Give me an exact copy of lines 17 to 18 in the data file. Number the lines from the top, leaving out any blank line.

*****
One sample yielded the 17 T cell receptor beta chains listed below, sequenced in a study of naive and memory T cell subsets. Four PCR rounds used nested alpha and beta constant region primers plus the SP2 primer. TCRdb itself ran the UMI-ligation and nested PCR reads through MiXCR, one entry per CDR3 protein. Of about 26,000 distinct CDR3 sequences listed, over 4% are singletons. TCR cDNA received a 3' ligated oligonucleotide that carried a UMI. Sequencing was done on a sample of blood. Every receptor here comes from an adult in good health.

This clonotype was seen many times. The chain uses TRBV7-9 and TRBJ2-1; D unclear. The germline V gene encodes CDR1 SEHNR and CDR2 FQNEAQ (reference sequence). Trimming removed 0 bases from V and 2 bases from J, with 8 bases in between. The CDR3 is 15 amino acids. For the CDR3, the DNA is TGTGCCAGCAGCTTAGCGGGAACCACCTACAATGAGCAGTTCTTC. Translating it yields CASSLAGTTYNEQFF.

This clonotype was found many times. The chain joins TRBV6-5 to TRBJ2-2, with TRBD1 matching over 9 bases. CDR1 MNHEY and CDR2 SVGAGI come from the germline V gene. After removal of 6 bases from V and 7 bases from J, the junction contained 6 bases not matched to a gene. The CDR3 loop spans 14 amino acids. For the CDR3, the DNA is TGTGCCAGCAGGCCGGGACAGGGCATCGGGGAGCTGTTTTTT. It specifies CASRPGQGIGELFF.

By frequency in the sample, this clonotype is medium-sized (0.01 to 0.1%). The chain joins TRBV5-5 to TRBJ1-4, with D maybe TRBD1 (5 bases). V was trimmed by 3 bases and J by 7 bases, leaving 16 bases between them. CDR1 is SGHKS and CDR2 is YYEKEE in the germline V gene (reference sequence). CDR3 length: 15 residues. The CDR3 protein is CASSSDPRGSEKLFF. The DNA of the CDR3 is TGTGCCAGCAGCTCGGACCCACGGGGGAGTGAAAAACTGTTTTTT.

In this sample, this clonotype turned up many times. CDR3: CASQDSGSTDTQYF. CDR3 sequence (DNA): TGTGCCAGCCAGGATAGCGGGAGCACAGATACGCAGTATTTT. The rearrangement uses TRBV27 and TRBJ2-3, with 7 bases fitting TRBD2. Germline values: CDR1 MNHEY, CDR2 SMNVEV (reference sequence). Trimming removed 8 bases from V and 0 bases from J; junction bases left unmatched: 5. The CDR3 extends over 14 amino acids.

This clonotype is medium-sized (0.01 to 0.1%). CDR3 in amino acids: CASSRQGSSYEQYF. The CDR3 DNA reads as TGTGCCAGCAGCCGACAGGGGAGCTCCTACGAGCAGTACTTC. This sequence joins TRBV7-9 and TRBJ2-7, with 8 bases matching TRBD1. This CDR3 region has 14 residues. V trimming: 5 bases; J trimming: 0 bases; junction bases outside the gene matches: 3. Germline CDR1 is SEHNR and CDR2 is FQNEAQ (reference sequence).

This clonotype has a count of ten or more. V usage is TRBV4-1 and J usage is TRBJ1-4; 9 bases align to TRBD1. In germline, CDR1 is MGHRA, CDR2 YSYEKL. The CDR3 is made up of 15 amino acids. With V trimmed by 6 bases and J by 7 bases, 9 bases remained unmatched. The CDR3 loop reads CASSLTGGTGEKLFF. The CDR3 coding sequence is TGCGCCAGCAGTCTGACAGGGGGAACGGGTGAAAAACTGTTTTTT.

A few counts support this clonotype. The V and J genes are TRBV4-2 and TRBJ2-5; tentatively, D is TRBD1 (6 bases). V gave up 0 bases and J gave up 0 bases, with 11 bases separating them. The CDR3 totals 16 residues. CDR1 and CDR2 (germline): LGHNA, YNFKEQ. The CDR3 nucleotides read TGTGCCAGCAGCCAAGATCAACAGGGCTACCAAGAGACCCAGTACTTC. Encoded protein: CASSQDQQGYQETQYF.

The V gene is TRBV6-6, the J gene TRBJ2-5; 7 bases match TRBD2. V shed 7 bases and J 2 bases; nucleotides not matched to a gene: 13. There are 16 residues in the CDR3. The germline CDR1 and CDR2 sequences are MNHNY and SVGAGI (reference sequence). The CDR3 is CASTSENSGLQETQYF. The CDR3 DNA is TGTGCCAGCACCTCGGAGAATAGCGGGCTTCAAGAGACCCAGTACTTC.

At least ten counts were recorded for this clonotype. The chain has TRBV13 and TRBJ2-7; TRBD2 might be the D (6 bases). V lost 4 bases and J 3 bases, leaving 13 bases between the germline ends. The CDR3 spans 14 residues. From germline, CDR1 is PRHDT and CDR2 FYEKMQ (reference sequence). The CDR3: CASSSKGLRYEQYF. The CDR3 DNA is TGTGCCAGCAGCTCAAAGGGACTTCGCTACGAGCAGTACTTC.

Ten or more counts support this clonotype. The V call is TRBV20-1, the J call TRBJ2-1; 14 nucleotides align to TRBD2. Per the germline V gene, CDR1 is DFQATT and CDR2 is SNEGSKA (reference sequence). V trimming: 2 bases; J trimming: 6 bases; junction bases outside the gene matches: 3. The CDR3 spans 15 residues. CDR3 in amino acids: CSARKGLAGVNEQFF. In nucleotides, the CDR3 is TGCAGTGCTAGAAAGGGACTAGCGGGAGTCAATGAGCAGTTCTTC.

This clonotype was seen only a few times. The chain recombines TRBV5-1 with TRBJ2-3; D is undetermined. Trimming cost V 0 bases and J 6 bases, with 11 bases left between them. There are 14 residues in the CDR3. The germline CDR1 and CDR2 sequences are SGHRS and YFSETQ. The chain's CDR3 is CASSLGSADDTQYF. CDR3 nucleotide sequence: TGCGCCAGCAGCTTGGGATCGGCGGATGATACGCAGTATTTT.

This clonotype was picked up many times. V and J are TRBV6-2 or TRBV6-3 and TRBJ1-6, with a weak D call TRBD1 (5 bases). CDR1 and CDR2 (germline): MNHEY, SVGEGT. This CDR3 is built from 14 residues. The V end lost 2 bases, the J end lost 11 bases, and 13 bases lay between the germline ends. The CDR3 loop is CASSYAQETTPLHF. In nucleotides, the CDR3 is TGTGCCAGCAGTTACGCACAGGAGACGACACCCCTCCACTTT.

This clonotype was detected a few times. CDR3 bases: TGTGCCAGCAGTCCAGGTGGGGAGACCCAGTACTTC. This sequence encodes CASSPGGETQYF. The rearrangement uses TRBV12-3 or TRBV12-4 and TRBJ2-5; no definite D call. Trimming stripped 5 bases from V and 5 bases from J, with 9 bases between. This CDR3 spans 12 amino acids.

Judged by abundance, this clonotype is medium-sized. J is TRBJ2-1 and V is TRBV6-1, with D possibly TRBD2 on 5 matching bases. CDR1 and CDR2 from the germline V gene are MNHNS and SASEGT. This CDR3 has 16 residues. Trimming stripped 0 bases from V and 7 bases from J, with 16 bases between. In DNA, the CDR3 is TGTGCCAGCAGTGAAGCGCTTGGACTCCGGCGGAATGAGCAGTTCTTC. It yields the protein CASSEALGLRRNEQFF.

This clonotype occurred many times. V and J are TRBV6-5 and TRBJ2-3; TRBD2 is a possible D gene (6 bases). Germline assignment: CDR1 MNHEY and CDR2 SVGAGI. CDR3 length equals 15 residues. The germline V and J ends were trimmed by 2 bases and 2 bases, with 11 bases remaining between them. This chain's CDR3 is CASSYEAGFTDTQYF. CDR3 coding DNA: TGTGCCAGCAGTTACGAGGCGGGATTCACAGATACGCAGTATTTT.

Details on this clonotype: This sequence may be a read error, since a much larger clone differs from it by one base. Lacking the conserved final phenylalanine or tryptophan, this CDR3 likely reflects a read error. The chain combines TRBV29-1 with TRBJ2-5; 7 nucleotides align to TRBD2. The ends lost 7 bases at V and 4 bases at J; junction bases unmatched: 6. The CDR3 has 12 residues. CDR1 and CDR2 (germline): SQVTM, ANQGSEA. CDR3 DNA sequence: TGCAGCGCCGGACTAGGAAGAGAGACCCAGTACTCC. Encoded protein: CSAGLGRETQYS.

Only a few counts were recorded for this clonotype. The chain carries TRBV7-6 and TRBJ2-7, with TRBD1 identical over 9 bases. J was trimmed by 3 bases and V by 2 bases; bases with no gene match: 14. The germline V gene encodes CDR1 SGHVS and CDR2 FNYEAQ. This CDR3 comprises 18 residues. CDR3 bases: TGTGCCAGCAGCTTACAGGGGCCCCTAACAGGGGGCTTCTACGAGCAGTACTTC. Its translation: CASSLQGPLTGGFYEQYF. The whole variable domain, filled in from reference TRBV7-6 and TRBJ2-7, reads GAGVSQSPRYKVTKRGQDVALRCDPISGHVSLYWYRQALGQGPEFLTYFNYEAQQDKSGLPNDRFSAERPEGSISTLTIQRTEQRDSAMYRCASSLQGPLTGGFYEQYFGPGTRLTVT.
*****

Details on this clonotype: This sequence may be a read error, since a much larger clone differs from it by one base. Lacking the conserved final phenylalanine or tryptophan, this CDR3 likely reflects a read error. The chain combines TRBV29-1 with TRBJ2-5; 7 nucleotides align to TRBD2. The ends lost 7 bases at V and 4 bases at J; junction bases unmatched: 6. The CDR3 has 12 residues. CDR1 and CDR2 (germline): SQVTM, ANQGSEA. CDR3 DNA sequence: TGCAGCGCCGGACTAGGAAGAGAGACCCAGTACTCC. Encoded protein: CSAGLGRETQYS.

Only a few counts were recorded for this clonotype. The chain carries TRBV7-6 and TRBJ2-7, with TRBD1 identical over 9 bases. J was trimmed by 3 bases and V by 2 bases; bases with no gene match: 14. The germline V gene encodes CDR1 SGHVS and CDR2 FNYEAQ. This CDR3 comprises 18 residues. CDR3 bases: TGTGCCAGCAGCTTACAGGGGCCCCTAACAGGGGGCTTCTACGAGCAGTACTTC. Its translation: CASSLQGPLTGGFYEQYF. The whole variable domain, filled in from reference TRBV7-6 and TRBJ2-7, reads GAGVSQSPRYKVTKRGQDVALRCDPISGHVSLYWYRQALGQGPEFLTYFNYEAQQDKSGLPNDRFSAERPEGSISTLTIQRTEQRDSAMYRCASSLQGPLTGGFYEQYFGPGTRLTVT.